Mahlzeit

“But while a newcomer may struggle to use it at the appropriate time, they can quickly pick up why Mahlzeit is such a pervasive word in the German workplace.”

Joseph Pearson, “What the German language reveals about attitudes to work,” BBC, October 23, 2017

Mahlzeit, literally “meal time” in German, seems to be a kind of greeting that’s used around lunchtime. It’s short for Gesegnete Mahlzeit, “blessed meal.” A common Chinese greeting that’s similar is “Have you eaten yet?” which might have originated during times of hardship and is a way to show one is concerned for the well-being of the other.

conllevado

“A Spanish word – ‘conllevado’ – sums up the divide here.”

Spain Catalan crisis: Reaction to Puigdemont from Madrid and Barcelona,” BBC, October 10, 2017

Conllevado means “to exist with a problem,” and in this context refers to the two sides of the Catalan independence movement, “those who seek to prevent it, and those in between seeking to be heard.”

cataplexy

“I know about the cataplexy, how it feels to have emotions short a neurological circuit in the brainstem and cause a muscular collapse.”

Henry Nicholls, “Why We Still Don’t Understand Sleep, And Why It Matters,” Digg, October 24, 2017

Cataplexy refers to “a sudden loss of muscle tone and strength, usually caused by an extreme emotional stimulus.” It often accompanies narcolepsy, “a disorder characterized by sudden and uncontrollable, though often brief, attacks of deep sleep.”

The word cataplexy comes from the German Kataplexie, which was coined by English-born German physiologist, William Thierry Preyer in 1878, says the Online Etymology Dictionary. Kataplexie comes from the Greek kataplēxis, “fixation (of the eyes).”

Meanwhile, narcolepsy comes from the French narcolepsie, coined in 1880 by French physician Jean-Baptiste-Édouard Gélineau. Narcolepsie comes from the Latinized form of the Greek narke, “numbness, stupor,” plus lepsis, “an attack, seizure.”

Amazon effect

“It’s a scene repeating itself in dying suburban malls around the country, a sweeping economic disruption known as the Amazon effect.”

Mark Arsenault and Janelle Nanos, “In Enfield, Conn., a bid for Amazon tinged with irony,” Boston Globe, October 21, 2017

The Amazon effect refers to the “ongoing evolution and disruption of the retail market, both online and in physical outlets, resulting from increased e-commerce.” The town of Enfield, Connecticut has felt this directly with the closings of Macy’s, Sears, and J.C. Penney in their mall, but in an ironic move, is entering said mall in the race for Amazon’s second headquarters.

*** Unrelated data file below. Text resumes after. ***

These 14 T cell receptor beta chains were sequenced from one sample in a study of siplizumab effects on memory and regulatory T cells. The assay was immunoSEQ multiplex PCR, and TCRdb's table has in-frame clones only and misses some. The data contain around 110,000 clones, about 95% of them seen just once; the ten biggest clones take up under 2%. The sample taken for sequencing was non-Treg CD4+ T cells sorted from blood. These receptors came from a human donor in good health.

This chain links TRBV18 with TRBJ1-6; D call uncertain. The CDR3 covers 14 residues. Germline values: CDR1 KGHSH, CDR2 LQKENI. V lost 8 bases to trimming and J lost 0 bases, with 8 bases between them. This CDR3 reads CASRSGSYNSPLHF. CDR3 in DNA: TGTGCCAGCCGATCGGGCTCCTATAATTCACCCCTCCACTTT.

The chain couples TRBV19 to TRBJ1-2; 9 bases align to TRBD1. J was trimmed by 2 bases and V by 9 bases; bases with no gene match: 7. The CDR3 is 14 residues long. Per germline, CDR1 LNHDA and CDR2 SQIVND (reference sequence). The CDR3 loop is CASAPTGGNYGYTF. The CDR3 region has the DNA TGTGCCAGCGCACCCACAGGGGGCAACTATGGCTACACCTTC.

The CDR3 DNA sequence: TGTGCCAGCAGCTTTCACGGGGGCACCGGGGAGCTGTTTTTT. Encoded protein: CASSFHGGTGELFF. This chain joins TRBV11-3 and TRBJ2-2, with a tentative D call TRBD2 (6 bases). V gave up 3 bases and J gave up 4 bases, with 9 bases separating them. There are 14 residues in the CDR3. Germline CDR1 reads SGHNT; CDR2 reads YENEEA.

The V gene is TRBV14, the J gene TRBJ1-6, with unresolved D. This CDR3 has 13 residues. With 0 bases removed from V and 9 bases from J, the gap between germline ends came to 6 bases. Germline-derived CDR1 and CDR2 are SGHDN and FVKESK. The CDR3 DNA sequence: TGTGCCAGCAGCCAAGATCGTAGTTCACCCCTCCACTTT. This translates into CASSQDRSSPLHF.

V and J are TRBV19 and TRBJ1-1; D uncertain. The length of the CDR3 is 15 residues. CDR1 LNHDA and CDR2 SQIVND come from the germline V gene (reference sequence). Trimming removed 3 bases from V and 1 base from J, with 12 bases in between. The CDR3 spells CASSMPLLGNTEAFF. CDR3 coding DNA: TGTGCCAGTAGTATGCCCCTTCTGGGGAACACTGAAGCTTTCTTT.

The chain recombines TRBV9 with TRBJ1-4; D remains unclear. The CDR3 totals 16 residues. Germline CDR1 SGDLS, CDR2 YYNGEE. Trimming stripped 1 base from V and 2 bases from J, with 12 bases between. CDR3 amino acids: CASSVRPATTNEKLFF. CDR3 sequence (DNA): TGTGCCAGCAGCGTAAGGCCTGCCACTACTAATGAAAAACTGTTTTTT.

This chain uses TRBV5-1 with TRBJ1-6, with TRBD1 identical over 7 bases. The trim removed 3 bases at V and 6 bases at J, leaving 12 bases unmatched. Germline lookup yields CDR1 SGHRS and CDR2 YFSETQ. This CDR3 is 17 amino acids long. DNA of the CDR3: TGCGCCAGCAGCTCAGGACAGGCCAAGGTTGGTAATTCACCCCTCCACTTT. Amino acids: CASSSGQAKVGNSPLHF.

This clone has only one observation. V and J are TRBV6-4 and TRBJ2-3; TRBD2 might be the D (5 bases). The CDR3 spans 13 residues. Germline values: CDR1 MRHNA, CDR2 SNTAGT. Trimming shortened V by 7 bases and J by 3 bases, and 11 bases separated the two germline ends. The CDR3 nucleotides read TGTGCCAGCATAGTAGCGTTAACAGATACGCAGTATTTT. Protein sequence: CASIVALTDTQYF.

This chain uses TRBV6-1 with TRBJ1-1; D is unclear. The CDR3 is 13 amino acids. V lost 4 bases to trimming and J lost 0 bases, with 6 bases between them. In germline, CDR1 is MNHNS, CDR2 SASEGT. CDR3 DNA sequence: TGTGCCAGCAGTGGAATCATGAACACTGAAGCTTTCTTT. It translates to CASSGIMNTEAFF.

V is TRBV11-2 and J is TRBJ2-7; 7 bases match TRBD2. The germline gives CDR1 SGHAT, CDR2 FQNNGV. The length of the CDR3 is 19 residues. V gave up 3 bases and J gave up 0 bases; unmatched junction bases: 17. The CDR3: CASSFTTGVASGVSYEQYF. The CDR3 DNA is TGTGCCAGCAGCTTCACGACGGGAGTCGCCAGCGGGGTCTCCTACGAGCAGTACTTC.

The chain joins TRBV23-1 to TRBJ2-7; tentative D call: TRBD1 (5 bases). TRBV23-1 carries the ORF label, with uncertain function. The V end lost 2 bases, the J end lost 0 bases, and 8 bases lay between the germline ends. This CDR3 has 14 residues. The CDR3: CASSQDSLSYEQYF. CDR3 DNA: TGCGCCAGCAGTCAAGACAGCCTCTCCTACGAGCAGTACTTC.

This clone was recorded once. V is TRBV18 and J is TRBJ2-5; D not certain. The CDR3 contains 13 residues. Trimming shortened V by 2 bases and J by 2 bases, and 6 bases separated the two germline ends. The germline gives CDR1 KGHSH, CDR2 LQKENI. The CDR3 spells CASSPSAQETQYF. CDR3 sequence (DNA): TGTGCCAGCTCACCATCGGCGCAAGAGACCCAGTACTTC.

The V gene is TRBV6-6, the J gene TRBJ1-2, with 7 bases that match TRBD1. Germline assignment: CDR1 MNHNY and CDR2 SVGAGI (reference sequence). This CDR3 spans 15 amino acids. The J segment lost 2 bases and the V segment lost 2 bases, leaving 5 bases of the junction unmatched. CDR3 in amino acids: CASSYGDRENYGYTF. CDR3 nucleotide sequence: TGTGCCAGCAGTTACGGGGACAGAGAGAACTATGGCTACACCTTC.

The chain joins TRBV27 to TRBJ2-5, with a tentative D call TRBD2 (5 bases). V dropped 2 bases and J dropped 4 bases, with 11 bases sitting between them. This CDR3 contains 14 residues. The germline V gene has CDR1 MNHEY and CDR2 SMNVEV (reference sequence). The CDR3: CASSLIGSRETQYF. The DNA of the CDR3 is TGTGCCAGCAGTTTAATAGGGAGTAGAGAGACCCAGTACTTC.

Word Buzz Wednesday: dostadning, pard, four-way handshake

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Welcome to Word Buzz Wednesday, your go-to place for the most interesting words of the week. The latest: decluttering, Swedish death style; half a leopard; a not-so-secret handshake.

dostadning

“These are some of the things that you ask during dostadning, or Swedish death cleaning, the new decluttering technique that promises to rid your life of extraneous objects.”

Hannah-Rose Yee, “The New Decluttering Trend Is Called Swedish Death Cleaning And We Tried It,” Whimn, October 3, 2017

The idea behind dostadning, says Whimn, is that “when people die they leave stuff” behind, and it’s up to friends and family to deal with it. So why not declutter as much as possible to lighten that burden for loved ones? In addition, Swedish death cleaning is “about a permanent form of organisation that makes your everyday life run more smoothly.”

pard

“These books are veritable menageries of pards—scowling, snarling, and generally making a nuisance of themselves.”

Natasha Frost, “Just About Everything We Know About the Pard,” Atlas Obscura, October 13, 2017

While we now know leopards are “their own thing,” says Atlas Obscura, they were once thought to be a cross between a lion and what was called a “pard.” (In fact, that’s where the word leopard comes from, the Greek word for “lion” plus Greek for “pard.”)

What the heck’s a pard? Depends on who you ask. Ancient Roman philosopher and naturalist, Pliny the Elder, thought pards were male panthers, which are actually black leopards. Pards were also described as “having a “mottled coat,” speckled with white like a giraffe’s,” and being “swift and ‘headlong for blood,’” able to “kill their prey with a single leap.”

chavismo

“Everything is a permanent advertisement for ‘chavismo.’”

Christine Armario, “Here is what’s at stake in Venezuela vote for governors Sunday,” Local 10 News, October 14, 2017

Chavismo or chavism is the political ideology and movement founded by the late president of Venezuela, Hugo Chavez.

four-way handshake

“Focusing on the four-way handshake means that there are possible Krack attacks for most Wi-Fi enabled devices out there.”

Lily Hay Newman, “The ‘Secure’ Wi-Fi Standard Has a Huge, Dangerous Flaw,” WIRED, October 16, 2017

According to WIRED, the four-way handshake is a procedure that “determines whether a user attempting to join a network and the access point offering the network have matching credentials.” It “generates a new encryption key—the third communication in the four-step process—to protect the user’s session.” The Key Reinstallation Attack, a “newly discovered vulnerability,” lets a hacker “tamper with or record and replay this third message, enabling them to reinstall a cryptographic key that’s already been used.”

Katrina brain

“In the aftermath of Katrina, many survivors struggled with short-term memory loss and cognitive impairment, a syndrome dubbed ‘Katrina brain.’”

Christine Vestal, “‘Katrina brain': The invisible long-term toll of megastorms,” Politico, October 12, 2017

According to Ken Sakauye, a professor of psychiatry who was at Louisiana State University during Hurricane Katrina, “’Katrina Brain’ became a local term describing the fact that we couldn’t remember something as simple as a phone number after the hurricane.” While symptoms for most New Orleans residents “did not rise to the level of post-traumatic stress disorder,” they “did indicate generalized anxiety disorder (GAD),” including “anxiety, diffuse anger, guilt, and health worries.”

Word Buzz Wednesday: pseudoaddiction, Twinkie defense, gastfreundschaft

Twinkies: Comics Lied!

Welcome to Word Buzz Wednesday, your go-to place for the most interesting words of the week. The latest: a questionable condition, a questionable defense, a cozy feeling.

pseudoaddiction